It’s A Soft Start For Energy Markets Wednesday As Traders Await The Weekly Inventory Report, And The FOMC
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Energy markets are ticking modestly higher this morning but remain well off the highs set early Thursday following the reports that Russia was temporarily banning most refined product exports.
The law of government intervention and unintended consequences: Russian officials claim the export ban is an effort to promote market stability, and right on cue, its gasoline prices plummeted a not-so-stable 10% following the news.
There’s a saying that bull markets don’t end due to bad news, they end when the market stops rallying on good news. It’s possible that if ULSD futures continue lower after failing to sustain yesterday’s rally, or this morning’s, we could be seeing the end of the most recent bull run. That said, it’s still much too soon to call the top here, particularly with a steepening forward curve leaving prices susceptible to a squeeze, and the winter-demand months still ahead of us. Short term we need to see ULSD hold above $3.30 next week to avoid breaking its weekly trend line.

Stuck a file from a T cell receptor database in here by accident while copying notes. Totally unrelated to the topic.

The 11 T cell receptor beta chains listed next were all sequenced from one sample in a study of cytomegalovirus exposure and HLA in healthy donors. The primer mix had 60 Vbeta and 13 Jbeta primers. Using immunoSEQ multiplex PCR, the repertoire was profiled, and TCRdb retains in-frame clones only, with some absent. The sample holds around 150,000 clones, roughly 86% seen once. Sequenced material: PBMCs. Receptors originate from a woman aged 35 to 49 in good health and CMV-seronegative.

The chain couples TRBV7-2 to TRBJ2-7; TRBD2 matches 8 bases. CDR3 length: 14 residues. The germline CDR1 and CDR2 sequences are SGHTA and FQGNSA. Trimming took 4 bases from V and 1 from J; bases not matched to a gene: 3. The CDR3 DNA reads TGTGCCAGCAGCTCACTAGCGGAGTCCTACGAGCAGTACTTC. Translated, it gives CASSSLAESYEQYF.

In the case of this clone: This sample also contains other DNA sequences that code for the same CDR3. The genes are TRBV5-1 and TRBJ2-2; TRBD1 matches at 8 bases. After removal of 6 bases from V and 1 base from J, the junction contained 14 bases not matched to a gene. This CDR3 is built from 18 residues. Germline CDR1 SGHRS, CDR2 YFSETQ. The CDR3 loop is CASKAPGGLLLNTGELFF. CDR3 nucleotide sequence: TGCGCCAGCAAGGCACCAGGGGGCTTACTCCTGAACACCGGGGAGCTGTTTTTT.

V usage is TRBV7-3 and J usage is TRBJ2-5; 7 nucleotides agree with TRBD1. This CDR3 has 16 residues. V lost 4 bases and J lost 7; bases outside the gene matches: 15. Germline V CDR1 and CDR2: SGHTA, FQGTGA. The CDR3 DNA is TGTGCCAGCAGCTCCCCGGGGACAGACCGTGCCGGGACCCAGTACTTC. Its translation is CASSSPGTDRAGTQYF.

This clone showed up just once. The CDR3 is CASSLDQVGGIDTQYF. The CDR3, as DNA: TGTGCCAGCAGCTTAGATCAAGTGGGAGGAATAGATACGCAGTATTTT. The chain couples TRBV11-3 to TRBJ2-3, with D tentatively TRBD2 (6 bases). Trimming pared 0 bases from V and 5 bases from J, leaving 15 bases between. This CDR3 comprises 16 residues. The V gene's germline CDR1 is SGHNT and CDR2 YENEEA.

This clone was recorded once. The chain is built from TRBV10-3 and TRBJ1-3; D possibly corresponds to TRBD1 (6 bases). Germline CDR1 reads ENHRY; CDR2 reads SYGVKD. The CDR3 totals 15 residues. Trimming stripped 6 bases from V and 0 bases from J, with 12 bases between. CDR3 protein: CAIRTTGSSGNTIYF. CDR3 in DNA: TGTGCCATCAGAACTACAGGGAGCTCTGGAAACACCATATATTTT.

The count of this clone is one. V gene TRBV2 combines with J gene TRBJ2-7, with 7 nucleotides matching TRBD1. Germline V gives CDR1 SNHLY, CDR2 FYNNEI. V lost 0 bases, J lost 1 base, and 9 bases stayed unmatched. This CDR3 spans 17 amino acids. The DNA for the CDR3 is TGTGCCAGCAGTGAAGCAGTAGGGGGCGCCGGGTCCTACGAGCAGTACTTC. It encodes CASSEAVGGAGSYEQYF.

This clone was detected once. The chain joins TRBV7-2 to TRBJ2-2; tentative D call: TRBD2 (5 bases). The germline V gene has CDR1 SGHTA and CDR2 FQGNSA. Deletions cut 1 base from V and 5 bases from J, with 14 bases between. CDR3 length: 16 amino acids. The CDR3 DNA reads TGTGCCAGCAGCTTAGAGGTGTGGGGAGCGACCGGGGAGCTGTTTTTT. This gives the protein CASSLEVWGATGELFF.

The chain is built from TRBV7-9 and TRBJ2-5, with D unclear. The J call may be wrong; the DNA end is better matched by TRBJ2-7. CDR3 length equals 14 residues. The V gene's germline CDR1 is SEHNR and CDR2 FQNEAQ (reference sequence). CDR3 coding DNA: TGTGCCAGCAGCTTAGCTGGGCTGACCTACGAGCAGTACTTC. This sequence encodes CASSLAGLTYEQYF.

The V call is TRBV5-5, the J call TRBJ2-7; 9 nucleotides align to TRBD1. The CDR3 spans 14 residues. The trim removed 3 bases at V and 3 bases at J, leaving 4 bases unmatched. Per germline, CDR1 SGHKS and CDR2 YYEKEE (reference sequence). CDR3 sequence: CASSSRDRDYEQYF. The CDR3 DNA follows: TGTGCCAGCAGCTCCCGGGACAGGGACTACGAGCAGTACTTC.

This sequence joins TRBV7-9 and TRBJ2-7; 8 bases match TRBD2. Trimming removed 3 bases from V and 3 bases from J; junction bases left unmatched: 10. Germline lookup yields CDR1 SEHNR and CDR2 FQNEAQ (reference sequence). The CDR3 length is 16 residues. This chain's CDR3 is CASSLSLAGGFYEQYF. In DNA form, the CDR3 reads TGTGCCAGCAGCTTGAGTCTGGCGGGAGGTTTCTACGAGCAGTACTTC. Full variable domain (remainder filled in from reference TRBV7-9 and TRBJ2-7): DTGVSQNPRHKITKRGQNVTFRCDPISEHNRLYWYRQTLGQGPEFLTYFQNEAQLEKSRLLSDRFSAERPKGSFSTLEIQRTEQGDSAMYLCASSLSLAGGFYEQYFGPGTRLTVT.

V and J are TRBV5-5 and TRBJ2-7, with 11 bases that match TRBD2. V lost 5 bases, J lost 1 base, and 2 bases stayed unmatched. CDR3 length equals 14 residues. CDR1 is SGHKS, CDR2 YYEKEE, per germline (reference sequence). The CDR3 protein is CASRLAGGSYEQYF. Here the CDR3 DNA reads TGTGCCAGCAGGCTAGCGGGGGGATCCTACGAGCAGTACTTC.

The sell-off in RIN values picked up steam Thursday, with 2023 D4 and D6 values dropping to the $1.02 range before finally finding a bid later in the session and ending the day around $1.07.
Tropical Storm Ophelia is expected to be named today, before making landfall on the North Carolina coast tomorrow. This isn’t a major storm, and there aren’t any refineries in its path, so it’s unlikely to do much to disrupt supply, but it will dump heavy rain several of the major East Coast markets so it will likely hamper demand through the weekend. The other storm system being tracked by the NHC is now given 90% odds of being named next week, but its predicted path has shifted north as it moves across the Atlantic, which suggests it is more likely to stay out to sea like Nigel did than threaten either the Gulf or East Coasts.
Exxon reported an upset at its Baytown refinery that’s been ongoing for the past 24 hours. It’s still unclear which units are impacted by this event, and whether or not it will have meaningful impacts on output. Total’s Pt Arthur facility also reported an upset yesterday, but that event lasted less than 90 minutes. Like most upsets in the region recently, traders seem to be shrugging off the news with gulf coast basis values not moving much.
The yo-yo action in diesel continues with each day alternating between big gains and big losses so far this week. Today’s 11-cent rally is being blamed on reports that Russia is cutting exports of refined products effective immediately. It’s been a while since Russian sabre rattling has driven a noticeable price move in energy futures, after being a common occurrence at the start of the war. Just like tweets from our prior President however, these types of announcements seem to have a diminishing shelf-life, particularly given how the industry has adapted to the change in Russian export flows, so don’t be surprised if the early rally loses steam later today.